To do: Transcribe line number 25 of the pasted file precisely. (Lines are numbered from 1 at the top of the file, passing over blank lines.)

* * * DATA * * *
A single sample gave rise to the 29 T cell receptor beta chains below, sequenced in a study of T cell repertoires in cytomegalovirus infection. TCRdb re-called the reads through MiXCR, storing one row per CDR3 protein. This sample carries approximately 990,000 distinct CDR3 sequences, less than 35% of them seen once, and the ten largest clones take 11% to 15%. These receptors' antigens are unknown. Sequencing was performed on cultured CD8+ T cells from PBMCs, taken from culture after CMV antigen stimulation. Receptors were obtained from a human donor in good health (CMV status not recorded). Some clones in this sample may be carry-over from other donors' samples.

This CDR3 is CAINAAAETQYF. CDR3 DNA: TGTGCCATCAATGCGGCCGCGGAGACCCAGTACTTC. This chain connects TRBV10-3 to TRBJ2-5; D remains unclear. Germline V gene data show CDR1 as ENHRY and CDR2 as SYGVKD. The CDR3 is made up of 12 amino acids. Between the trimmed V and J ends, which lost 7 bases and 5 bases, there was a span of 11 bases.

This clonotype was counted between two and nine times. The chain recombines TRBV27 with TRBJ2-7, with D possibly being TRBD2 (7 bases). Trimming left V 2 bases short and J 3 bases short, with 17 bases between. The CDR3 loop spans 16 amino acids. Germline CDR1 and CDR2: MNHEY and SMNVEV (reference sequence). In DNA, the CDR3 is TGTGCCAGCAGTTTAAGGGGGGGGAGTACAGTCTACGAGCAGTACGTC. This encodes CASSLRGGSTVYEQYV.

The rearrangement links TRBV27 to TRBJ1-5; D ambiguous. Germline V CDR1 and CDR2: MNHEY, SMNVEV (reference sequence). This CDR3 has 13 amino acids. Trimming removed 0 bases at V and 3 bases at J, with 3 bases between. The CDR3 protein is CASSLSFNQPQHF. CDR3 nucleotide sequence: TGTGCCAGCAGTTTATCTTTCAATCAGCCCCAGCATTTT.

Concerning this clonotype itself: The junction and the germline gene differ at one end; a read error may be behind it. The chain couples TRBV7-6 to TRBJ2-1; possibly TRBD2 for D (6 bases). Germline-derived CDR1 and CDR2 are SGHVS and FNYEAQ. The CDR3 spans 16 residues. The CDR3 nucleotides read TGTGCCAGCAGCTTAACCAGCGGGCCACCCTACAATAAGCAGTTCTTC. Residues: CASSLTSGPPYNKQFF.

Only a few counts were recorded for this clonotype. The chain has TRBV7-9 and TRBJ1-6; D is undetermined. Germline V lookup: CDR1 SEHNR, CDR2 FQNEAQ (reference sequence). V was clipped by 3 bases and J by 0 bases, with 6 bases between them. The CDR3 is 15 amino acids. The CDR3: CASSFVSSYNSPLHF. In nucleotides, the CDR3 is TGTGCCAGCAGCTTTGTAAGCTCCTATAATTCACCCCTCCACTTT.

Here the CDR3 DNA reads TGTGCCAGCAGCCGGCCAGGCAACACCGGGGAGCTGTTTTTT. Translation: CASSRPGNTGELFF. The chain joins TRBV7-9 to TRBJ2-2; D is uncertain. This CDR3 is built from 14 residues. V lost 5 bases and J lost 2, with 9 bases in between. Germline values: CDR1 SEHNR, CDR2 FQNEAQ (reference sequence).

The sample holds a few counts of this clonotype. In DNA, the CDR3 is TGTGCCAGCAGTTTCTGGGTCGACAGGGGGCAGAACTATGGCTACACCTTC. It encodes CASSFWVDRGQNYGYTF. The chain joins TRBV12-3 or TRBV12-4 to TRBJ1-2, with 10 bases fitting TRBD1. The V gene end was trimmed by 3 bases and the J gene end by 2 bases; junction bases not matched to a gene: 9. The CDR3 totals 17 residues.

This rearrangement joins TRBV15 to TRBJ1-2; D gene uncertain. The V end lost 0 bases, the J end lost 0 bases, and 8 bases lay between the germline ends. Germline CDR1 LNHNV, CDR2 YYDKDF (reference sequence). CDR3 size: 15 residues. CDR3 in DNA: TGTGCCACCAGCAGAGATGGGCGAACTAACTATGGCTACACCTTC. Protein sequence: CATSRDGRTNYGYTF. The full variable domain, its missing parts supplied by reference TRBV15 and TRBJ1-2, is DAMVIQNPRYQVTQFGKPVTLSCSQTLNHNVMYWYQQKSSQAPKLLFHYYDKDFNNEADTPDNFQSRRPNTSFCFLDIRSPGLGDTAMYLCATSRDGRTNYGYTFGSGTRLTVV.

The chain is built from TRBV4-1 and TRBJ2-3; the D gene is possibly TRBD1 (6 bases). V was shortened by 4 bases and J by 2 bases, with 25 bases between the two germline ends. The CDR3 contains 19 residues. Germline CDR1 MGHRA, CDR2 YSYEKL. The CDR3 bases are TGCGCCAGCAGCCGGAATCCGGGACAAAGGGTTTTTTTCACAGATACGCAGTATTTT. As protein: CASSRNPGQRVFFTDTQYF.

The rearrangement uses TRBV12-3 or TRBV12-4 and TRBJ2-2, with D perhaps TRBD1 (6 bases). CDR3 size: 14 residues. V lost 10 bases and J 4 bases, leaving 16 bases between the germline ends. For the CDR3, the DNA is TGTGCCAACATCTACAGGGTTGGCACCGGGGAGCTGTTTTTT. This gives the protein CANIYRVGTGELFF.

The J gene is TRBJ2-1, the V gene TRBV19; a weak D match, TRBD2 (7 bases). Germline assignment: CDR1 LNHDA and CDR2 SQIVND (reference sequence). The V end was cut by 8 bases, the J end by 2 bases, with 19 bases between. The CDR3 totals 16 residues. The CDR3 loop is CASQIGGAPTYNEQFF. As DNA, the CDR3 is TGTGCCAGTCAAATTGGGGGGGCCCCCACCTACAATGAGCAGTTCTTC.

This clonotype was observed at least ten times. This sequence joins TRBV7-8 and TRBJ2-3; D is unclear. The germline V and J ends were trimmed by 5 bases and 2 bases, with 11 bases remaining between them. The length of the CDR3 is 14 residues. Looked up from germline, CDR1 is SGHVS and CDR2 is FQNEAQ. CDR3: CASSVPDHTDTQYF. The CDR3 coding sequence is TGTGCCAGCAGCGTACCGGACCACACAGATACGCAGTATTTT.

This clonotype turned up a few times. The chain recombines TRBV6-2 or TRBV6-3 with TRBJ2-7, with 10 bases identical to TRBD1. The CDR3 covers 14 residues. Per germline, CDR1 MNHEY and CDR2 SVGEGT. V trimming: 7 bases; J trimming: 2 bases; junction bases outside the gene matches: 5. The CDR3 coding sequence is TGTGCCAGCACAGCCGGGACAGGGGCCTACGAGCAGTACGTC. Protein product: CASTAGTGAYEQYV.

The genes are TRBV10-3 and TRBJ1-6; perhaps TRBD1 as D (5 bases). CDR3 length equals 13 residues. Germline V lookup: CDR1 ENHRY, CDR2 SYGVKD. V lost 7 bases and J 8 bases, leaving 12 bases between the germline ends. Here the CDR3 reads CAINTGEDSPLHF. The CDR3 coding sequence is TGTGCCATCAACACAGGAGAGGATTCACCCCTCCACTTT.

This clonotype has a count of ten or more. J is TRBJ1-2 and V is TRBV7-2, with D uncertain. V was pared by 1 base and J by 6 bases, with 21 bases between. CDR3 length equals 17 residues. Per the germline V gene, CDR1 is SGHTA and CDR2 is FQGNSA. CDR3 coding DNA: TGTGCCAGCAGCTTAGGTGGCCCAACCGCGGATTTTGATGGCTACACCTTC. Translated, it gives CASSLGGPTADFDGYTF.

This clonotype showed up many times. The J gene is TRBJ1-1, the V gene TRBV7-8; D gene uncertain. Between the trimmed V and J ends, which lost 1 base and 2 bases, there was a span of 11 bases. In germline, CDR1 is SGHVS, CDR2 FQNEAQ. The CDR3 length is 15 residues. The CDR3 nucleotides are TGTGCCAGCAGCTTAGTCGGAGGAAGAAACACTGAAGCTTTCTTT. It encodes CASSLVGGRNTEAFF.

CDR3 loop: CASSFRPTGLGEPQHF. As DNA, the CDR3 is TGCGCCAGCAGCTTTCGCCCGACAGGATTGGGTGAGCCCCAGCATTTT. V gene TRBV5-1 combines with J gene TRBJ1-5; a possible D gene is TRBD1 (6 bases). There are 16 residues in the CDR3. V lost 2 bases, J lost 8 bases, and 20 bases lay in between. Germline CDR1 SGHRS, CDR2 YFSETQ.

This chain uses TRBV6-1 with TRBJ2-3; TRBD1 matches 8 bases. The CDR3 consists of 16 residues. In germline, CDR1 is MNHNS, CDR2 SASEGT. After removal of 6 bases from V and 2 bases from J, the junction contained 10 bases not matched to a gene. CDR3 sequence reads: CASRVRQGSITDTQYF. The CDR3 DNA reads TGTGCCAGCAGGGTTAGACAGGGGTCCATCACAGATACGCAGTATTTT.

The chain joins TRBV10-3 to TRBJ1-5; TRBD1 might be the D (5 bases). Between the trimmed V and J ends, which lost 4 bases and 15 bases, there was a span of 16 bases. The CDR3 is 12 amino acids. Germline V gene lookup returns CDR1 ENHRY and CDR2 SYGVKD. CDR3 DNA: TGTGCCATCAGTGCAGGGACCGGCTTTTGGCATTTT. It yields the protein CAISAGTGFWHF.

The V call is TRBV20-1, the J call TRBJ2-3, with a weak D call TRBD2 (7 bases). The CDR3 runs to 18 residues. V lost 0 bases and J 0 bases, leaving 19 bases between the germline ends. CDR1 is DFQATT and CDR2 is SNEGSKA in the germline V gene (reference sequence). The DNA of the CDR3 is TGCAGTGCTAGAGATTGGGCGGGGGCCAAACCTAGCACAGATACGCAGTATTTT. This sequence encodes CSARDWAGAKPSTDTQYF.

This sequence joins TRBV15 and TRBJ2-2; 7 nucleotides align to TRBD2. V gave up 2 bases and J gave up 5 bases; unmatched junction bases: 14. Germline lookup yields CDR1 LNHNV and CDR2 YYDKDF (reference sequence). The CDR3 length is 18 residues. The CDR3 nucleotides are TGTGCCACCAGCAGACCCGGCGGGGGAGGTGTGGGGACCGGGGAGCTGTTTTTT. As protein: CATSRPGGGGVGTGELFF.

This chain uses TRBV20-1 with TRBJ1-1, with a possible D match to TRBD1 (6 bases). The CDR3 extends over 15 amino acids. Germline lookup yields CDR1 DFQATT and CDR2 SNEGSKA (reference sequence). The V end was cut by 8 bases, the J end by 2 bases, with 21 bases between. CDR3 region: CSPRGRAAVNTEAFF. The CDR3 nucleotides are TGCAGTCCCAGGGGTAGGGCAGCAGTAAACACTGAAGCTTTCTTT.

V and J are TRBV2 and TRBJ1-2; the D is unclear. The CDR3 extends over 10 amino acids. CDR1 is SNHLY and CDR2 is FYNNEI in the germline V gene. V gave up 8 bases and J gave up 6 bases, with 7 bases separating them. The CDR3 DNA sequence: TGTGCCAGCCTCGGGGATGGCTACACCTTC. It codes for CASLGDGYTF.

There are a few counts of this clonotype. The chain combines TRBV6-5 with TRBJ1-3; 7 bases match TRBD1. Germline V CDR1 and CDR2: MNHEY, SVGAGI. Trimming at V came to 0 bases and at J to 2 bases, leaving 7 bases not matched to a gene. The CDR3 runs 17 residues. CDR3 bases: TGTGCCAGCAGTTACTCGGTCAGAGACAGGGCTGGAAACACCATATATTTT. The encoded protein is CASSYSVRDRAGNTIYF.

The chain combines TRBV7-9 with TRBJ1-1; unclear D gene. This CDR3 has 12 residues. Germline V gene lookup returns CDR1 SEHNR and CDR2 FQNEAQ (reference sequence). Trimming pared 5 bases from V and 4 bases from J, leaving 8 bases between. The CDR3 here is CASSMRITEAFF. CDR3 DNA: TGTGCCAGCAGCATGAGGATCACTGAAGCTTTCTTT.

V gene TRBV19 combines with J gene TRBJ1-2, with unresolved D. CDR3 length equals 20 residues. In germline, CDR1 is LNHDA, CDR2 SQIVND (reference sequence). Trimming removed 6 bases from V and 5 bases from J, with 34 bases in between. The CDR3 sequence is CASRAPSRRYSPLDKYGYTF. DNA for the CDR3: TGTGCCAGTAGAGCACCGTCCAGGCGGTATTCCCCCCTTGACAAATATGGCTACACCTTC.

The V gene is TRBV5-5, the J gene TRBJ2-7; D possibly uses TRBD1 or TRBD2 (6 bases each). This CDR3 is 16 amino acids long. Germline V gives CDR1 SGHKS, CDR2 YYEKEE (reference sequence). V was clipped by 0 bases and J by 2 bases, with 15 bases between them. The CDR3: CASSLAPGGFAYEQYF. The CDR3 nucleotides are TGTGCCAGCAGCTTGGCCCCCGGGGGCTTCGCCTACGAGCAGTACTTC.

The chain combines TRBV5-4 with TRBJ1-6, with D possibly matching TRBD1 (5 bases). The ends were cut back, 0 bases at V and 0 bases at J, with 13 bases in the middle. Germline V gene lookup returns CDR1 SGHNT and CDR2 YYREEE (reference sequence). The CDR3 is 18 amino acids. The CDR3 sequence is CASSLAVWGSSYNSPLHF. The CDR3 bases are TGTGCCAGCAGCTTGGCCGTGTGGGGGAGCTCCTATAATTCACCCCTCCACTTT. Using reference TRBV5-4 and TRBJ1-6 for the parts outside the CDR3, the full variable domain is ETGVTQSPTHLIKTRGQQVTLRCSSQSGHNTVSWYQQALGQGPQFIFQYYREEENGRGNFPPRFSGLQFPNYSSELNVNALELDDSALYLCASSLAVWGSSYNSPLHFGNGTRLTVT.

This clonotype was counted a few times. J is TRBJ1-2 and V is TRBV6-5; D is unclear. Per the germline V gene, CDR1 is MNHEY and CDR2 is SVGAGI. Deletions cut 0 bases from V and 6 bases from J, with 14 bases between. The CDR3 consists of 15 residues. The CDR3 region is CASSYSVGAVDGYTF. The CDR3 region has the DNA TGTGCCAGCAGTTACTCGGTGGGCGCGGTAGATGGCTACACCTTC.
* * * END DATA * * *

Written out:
There are a few counts of this clonotype. The chain combines TRBV6-5 with TRBJ1-3; 7 bases match TRBD1. Germline V CDR1 and CDR2: MNHEY, SVGAGI. Trimming at V came to 0 bases and at J to 2 bases, leaving 7 bases not matched to a gene. The CDR3 runs 17 residues. CDR3 bases: TGTGCCAGCAGTTACTCGGTCAGAGACAGGGCTGGAAACACCATATATTTT. The encoded protein is CASSYSVRDRAGNTIYF.